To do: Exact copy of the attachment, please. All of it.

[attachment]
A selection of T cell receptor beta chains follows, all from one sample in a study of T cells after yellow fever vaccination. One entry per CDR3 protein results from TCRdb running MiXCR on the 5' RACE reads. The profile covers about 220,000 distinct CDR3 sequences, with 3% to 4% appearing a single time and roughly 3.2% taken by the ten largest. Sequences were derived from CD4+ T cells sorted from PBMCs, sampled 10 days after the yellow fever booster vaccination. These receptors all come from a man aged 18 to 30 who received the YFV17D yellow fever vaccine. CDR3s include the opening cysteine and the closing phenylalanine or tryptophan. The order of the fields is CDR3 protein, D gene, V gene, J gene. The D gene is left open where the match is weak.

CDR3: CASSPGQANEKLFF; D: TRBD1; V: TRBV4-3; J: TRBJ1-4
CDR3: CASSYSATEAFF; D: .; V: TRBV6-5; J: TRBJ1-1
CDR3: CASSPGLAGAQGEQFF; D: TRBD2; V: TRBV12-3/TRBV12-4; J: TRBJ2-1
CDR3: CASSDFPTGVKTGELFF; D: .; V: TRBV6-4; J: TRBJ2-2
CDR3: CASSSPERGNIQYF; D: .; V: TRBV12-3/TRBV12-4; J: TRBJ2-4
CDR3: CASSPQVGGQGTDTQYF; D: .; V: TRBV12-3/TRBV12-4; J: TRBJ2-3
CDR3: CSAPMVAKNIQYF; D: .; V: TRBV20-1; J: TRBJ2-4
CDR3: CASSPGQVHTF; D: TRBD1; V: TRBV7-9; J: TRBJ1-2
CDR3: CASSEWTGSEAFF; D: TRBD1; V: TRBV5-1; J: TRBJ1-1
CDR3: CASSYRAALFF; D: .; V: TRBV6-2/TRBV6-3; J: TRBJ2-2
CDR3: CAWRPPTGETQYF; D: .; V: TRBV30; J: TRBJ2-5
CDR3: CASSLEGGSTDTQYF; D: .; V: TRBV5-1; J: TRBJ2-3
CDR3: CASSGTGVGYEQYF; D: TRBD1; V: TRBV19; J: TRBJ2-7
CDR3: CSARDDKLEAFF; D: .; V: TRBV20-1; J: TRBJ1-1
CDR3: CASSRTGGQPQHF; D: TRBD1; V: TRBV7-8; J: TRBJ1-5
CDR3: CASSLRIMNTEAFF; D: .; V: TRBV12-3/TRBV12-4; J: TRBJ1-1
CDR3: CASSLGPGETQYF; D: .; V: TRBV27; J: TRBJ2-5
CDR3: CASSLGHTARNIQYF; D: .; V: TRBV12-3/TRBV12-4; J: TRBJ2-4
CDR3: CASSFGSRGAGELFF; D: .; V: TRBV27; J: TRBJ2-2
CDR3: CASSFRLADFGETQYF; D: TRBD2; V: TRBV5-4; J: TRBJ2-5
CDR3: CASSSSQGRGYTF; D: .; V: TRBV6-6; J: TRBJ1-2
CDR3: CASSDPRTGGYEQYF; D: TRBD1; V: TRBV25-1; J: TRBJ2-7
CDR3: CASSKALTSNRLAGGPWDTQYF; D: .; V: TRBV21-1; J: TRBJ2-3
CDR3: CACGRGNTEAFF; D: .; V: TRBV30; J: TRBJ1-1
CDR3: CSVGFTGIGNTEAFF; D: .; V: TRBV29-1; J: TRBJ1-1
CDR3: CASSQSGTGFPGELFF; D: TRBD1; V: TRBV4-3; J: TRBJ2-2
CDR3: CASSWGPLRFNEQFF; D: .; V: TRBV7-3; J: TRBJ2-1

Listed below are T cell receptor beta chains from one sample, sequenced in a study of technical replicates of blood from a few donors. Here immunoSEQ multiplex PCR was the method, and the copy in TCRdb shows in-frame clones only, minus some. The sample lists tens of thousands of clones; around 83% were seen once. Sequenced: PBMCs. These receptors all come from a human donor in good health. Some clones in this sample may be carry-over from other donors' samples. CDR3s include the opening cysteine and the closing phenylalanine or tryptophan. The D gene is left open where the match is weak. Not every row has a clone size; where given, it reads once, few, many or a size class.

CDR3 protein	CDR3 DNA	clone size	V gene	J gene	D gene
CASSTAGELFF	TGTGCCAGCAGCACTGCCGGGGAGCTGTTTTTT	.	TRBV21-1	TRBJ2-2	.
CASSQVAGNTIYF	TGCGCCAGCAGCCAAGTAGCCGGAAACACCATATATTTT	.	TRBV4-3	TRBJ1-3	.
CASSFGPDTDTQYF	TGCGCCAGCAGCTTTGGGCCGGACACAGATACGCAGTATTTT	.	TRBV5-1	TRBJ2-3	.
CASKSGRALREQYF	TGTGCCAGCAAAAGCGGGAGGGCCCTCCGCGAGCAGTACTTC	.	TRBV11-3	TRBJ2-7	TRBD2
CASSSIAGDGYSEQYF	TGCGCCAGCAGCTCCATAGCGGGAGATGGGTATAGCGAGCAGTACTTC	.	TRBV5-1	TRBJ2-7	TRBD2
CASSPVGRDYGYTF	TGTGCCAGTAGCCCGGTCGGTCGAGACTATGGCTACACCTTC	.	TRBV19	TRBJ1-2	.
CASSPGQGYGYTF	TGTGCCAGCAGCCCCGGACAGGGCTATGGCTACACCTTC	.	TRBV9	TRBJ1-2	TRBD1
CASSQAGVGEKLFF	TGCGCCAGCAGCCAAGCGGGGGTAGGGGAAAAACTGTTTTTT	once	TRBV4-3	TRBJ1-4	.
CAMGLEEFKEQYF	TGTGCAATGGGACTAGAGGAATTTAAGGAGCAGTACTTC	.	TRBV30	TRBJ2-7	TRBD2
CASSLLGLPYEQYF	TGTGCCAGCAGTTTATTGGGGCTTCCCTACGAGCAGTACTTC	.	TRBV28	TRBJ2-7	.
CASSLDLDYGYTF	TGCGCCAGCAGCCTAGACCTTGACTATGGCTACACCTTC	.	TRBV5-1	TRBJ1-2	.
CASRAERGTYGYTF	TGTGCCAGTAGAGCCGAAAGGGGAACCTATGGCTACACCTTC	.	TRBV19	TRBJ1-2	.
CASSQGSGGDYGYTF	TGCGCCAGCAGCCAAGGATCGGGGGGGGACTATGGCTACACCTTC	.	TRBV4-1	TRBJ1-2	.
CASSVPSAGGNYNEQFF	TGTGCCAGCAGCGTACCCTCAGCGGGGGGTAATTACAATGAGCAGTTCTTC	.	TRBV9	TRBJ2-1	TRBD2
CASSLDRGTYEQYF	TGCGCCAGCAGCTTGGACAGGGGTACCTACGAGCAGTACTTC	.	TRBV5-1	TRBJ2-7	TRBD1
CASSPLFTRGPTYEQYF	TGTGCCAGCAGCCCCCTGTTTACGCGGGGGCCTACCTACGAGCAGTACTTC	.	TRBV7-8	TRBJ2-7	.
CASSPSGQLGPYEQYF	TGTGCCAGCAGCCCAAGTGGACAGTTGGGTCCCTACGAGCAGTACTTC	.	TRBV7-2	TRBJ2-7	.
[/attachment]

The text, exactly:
A selection of T cell receptor beta chains follows, all from one sample in a study of T cells after yellow fever vaccination. One entry per CDR3 protein results from TCRdb running MiXCR on the 5' RACE reads. The profile covers about 220,000 distinct CDR3 sequences, with 3% to 4% appearing a single time and roughly 3.2% taken by the ten largest. Sequences were derived from CD4+ T cells sorted from PBMCs, sampled 10 days after the yellow fever booster vaccination. These receptors all come from a man aged 18 to 30 who received the YFV17D yellow fever vaccine. CDR3s include the opening cysteine and the closing phenylalanine or tryptophan. The order of the fields is CDR3 protein, D gene, V gene, J gene. The D gene is left open where the match is weak.

CDR3: CASSPGQANEKLFF; D: TRBD1; V: TRBV4-3; J: TRBJ1-4
CDR3: CASSYSATEAFF; D: .; V: TRBV6-5; J: TRBJ1-1
CDR3: CASSPGLAGAQGEQFF; D: TRBD2; V: TRBV12-3/TRBV12-4; J: TRBJ2-1
CDR3: CASSDFPTGVKTGELFF; D: .; V: TRBV6-4; J: TRBJ2-2
CDR3: CASSSPERGNIQYF; D: .; V: TRBV12-3/TRBV12-4; J: TRBJ2-4
CDR3: CASSPQVGGQGTDTQYF; D: .; V: TRBV12-3/TRBV12-4; J: TRBJ2-3
CDR3: CSAPMVAKNIQYF; D: .; V: TRBV20-1; J: TRBJ2-4
CDR3: CASSPGQVHTF; D: TRBD1; V: TRBV7-9; J: TRBJ1-2
CDR3: CASSEWTGSEAFF; D: TRBD1; V: TRBV5-1; J: TRBJ1-1
CDR3: CASSYRAALFF; D: .; V: TRBV6-2/TRBV6-3; J: TRBJ2-2
CDR3: CAWRPPTGETQYF; D: .; V: TRBV30; J: TRBJ2-5
CDR3: CASSLEGGSTDTQYF; D: .; V: TRBV5-1; J: TRBJ2-3
CDR3: CASSGTGVGYEQYF; D: TRBD1; V: TRBV19; J: TRBJ2-7
CDR3: CSARDDKLEAFF; D: .; V: TRBV20-1; J: TRBJ1-1
CDR3: CASSRTGGQPQHF; D: TRBD1; V: TRBV7-8; J: TRBJ1-5
CDR3: CASSLRIMNTEAFF; D: .; V: TRBV12-3/TRBV12-4; J: TRBJ1-1
CDR3: CASSLGPGETQYF; D: .; V: TRBV27; J: TRBJ2-5
CDR3: CASSLGHTARNIQYF; D: .; V: TRBV12-3/TRBV12-4; J: TRBJ2-4
CDR3: CASSFGSRGAGELFF; D: .; V: TRBV27; J: TRBJ2-2
CDR3: CASSFRLADFGETQYF; D: TRBD2; V: TRBV5-4; J: TRBJ2-5
CDR3: CASSSSQGRGYTF; D: .; V: TRBV6-6; J: TRBJ1-2
CDR3: CASSDPRTGGYEQYF; D: TRBD1; V: TRBV25-1; J: TRBJ2-7
CDR3: CASSKALTSNRLAGGPWDTQYF; D: .; V: TRBV21-1; J: TRBJ2-3
CDR3: CACGRGNTEAFF; D: .; V: TRBV30; J: TRBJ1-1
CDR3: CSVGFTGIGNTEAFF; D: .; V: TRBV29-1; J: TRBJ1-1
CDR3: CASSQSGTGFPGELFF; D: TRBD1; V: TRBV4-3; J: TRBJ2-2
CDR3: CASSWGPLRFNEQFF; D: .; V: TRBV7-3; J: TRBJ2-1

Listed below are T cell receptor beta chains from one sample, sequenced in a study of technical replicates of blood from a few donors. Here immunoSEQ multiplex PCR was the method, and the copy in TCRdb shows in-frame clones only, minus some. The sample lists tens of thousands of clones; around 83% were seen once. Sequenced: PBMCs. These receptors all come from a human donor in good health. Some clones in this sample may be carry-over from other donors' samples. CDR3s include the opening cysteine and the closing phenylalanine or tryptophan. The D gene is left open where the match is weak. Not every row has a clone size; where given, it reads once, few, many or a size class.

CDR3 protein	CDR3 DNA	clone size	V gene	J gene	D gene
CASSTAGELFF	TGTGCCAGCAGCACTGCCGGGGAGCTGTTTTTT	.	TRBV21-1	TRBJ2-2	.
CASSQVAGNTIYF	TGCGCCAGCAGCCAAGTAGCCGGAAACACCATATATTTT	.	TRBV4-3	TRBJ1-3	.
CASSFGPDTDTQYF	TGCGCCAGCAGCTTTGGGCCGGACACAGATACGCAGTATTTT	.	TRBV5-1	TRBJ2-3	.
CASKSGRALREQYF	TGTGCCAGCAAAAGCGGGAGGGCCCTCCGCGAGCAGTACTTC	.	TRBV11-3	TRBJ2-7	TRBD2
CASSSIAGDGYSEQYF	TGCGCCAGCAGCTCCATAGCGGGAGATGGGTATAGCGAGCAGTACTTC	.	TRBV5-1	TRBJ2-7	TRBD2
CASSPVGRDYGYTF	TGTGCCAGTAGCCCGGTCGGTCGAGACTATGGCTACACCTTC	.	TRBV19	TRBJ1-2	.
CASSPGQGYGYTF	TGTGCCAGCAGCCCCGGACAGGGCTATGGCTACACCTTC	.	TRBV9	TRBJ1-2	TRBD1
CASSQAGVGEKLFF	TGCGCCAGCAGCCAAGCGGGGGTAGGGGAAAAACTGTTTTTT	once	TRBV4-3	TRBJ1-4	.
CAMGLEEFKEQYF	TGTGCAATGGGACTAGAGGAATTTAAGGAGCAGTACTTC	.	TRBV30	TRBJ2-7	TRBD2
CASSLLGLPYEQYF	TGTGCCAGCAGTTTATTGGGGCTTCCCTACGAGCAGTACTTC	.	TRBV28	TRBJ2-7	.
CASSLDLDYGYTF	TGCGCCAGCAGCCTAGACCTTGACTATGGCTACACCTTC	.	TRBV5-1	TRBJ1-2	.
CASRAERGTYGYTF	TGTGCCAGTAGAGCCGAAAGGGGAACCTATGGCTACACCTTC	.	TRBV19	TRBJ1-2	.
CASSQGSGGDYGYTF	TGCGCCAGCAGCCAAGGATCGGGGGGGGACTATGGCTACACCTTC	.	TRBV4-1	TRBJ1-2	.
CASSVPSAGGNYNEQFF	TGTGCCAGCAGCGTACCCTCAGCGGGGGGTAATTACAATGAGCAGTTCTTC	.	TRBV9	TRBJ2-1	TRBD2
CASSLDRGTYEQYF	TGCGCCAGCAGCTTGGACAGGGGTACCTACGAGCAGTACTTC	.	TRBV5-1	TRBJ2-7	TRBD1
CASSPLFTRGPTYEQYF	TGTGCCAGCAGCCCCCTGTTTACGCGGGGGCCTACCTACGAGCAGTACTTC	.	TRBV7-8	TRBJ2-7	.
CASSPSGQLGPYEQYF	TGTGCCAGCAGCCCAAGTGGACAGTTGGGTCCCTACGAGCAGTACTTC	.	TRBV7-2	TRBJ2-7	.